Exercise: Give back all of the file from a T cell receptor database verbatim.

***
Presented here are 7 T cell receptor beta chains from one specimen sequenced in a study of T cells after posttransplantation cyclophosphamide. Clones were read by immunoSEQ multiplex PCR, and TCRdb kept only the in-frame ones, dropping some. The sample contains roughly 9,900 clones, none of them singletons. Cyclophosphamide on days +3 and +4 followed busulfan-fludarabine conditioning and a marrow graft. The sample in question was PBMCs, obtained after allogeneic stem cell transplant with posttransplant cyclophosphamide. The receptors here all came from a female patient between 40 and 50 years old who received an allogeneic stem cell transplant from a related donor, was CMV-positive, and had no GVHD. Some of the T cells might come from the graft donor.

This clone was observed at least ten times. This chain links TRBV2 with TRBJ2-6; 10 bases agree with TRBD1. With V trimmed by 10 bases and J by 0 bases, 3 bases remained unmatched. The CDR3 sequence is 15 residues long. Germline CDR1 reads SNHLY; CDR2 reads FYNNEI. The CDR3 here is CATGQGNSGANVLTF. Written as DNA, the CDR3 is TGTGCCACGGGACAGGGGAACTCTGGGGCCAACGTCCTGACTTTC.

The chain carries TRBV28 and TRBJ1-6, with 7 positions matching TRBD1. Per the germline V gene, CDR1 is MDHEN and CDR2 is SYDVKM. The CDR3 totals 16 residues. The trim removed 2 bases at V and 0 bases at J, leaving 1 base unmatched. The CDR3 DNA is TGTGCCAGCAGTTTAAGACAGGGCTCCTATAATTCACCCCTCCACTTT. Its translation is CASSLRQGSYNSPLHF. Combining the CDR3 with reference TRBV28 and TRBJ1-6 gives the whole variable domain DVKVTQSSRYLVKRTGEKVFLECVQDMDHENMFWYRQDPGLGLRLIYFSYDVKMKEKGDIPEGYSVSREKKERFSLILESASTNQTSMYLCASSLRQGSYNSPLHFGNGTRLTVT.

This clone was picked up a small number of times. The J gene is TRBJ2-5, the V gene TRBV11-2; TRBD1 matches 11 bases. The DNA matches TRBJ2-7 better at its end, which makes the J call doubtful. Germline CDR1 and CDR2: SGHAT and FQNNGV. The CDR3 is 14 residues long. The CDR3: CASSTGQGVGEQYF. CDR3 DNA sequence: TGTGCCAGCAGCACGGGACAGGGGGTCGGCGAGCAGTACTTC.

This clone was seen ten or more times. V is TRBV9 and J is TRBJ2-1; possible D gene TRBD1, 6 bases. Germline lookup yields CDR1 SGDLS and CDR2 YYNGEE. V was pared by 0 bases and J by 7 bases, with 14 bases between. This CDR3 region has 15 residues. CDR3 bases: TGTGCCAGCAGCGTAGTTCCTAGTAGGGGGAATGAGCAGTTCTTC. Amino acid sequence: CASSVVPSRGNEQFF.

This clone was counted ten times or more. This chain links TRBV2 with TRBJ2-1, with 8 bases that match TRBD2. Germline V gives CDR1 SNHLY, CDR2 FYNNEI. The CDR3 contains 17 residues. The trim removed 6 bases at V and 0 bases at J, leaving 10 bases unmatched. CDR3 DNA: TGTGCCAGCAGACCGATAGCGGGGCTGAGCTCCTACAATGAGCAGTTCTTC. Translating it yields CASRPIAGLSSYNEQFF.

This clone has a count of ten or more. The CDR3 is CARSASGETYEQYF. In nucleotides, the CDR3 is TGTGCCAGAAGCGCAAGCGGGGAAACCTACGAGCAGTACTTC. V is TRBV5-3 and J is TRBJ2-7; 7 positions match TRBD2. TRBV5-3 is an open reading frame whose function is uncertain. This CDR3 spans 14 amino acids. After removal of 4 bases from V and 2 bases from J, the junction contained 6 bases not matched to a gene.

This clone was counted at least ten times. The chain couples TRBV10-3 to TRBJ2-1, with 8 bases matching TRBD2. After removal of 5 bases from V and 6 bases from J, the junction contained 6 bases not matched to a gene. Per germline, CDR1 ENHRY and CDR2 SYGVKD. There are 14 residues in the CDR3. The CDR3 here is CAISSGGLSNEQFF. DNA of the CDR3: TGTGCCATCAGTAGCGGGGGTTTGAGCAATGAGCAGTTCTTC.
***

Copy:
Presented here are 7 T cell receptor beta chains from one specimen sequenced in a study of T cells after posttransplantation cyclophosphamide. Clones were read by immunoSEQ multiplex PCR, and TCRdb kept only the in-frame ones, dropping some. The sample contains roughly 9,900 clones, none of them singletons. Cyclophosphamide on days +3 and +4 followed busulfan-fludarabine conditioning and a marrow graft. The sample in question was PBMCs, obtained after allogeneic stem cell transplant with posttransplant cyclophosphamide. The receptors here all came from a female patient between 40 and 50 years old who received an allogeneic stem cell transplant from a related donor, was CMV-positive, and had no GVHD. Some of the T cells might come from the graft donor.

This clone was observed at least ten times. This chain links TRBV2 with TRBJ2-6; 10 bases agree with TRBD1. With V trimmed by 10 bases and J by 0 bases, 3 bases remained unmatched. The CDR3 sequence is 15 residues long. Germline CDR1 reads SNHLY; CDR2 reads FYNNEI. The CDR3 here is CATGQGNSGANVLTF. Written as DNA, the CDR3 is TGTGCCACGGGACAGGGGAACTCTGGGGCCAACGTCCTGACTTTC.

The chain carries TRBV28 and TRBJ1-6, with 7 positions matching TRBD1. Per the germline V gene, CDR1 is MDHEN and CDR2 is SYDVKM. The CDR3 totals 16 residues. The trim removed 2 bases at V and 0 bases at J, leaving 1 base unmatched. The CDR3 DNA is TGTGCCAGCAGTTTAAGACAGGGCTCCTATAATTCACCCCTCCACTTT. Its translation is CASSLRQGSYNSPLHF. Combining the CDR3 with reference TRBV28 and TRBJ1-6 gives the whole variable domain DVKVTQSSRYLVKRTGEKVFLECVQDMDHENMFWYRQDPGLGLRLIYFSYDVKMKEKGDIPEGYSVSREKKERFSLILESASTNQTSMYLCASSLRQGSYNSPLHFGNGTRLTVT.

This clone was picked up a small number of times. The J gene is TRBJ2-5, the V gene TRBV11-2; TRBD1 matches 11 bases. The DNA matches TRBJ2-7 better at its end, which makes the J call doubtful. Germline CDR1 and CDR2: SGHAT and FQNNGV. The CDR3 is 14 residues long. The CDR3: CASSTGQGVGEQYF. CDR3 DNA sequence: TGTGCCAGCAGCACGGGACAGGGGGTCGGCGAGCAGTACTTC.

This clone was seen ten or more times. V is TRBV9 and J is TRBJ2-1; possible D gene TRBD1, 6 bases. Germline lookup yields CDR1 SGDLS and CDR2 YYNGEE. V was pared by 0 bases and J by 7 bases, with 14 bases between. This CDR3 region has 15 residues. CDR3 bases: TGTGCCAGCAGCGTAGTTCCTAGTAGGGGGAATGAGCAGTTCTTC. Amino acid sequence: CASSVVPSRGNEQFF.

This clone was counted ten times or more. This chain links TRBV2 with TRBJ2-1, with 8 bases that match TRBD2. Germline V gives CDR1 SNHLY, CDR2 FYNNEI. The CDR3 contains 17 residues. The trim removed 6 bases at V and 0 bases at J, leaving 10 bases unmatched. CDR3 DNA: TGTGCCAGCAGACCGATAGCGGGGCTGAGCTCCTACAATGAGCAGTTCTTC. Translating it yields CASRPIAGLSSYNEQFF.

This clone has a count of ten or more. The CDR3 is CARSASGETYEQYF. In nucleotides, the CDR3 is TGTGCCAGAAGCGCAAGCGGGGAAACCTACGAGCAGTACTTC. V is TRBV5-3 and J is TRBJ2-7; 7 positions match TRBD2. TRBV5-3 is an open reading frame whose function is uncertain. This CDR3 spans 14 amino acids. After removal of 4 bases from V and 2 bases from J, the junction contained 6 bases not matched to a gene.

This clone was counted at least ten times. The chain couples TRBV10-3 to TRBJ2-1, with 8 bases matching TRBD2. After removal of 5 bases from V and 6 bases from J, the junction contained 6 bases not matched to a gene. Per germline, CDR1 ENHRY and CDR2 SYGVKD. There are 14 residues in the CDR3. The CDR3 here is CAISSGGLSNEQFF. DNA of the CDR3: TGTGCCATCAGTAGCGGGGGTTTGAGCAATGAGCAGTTCTTC.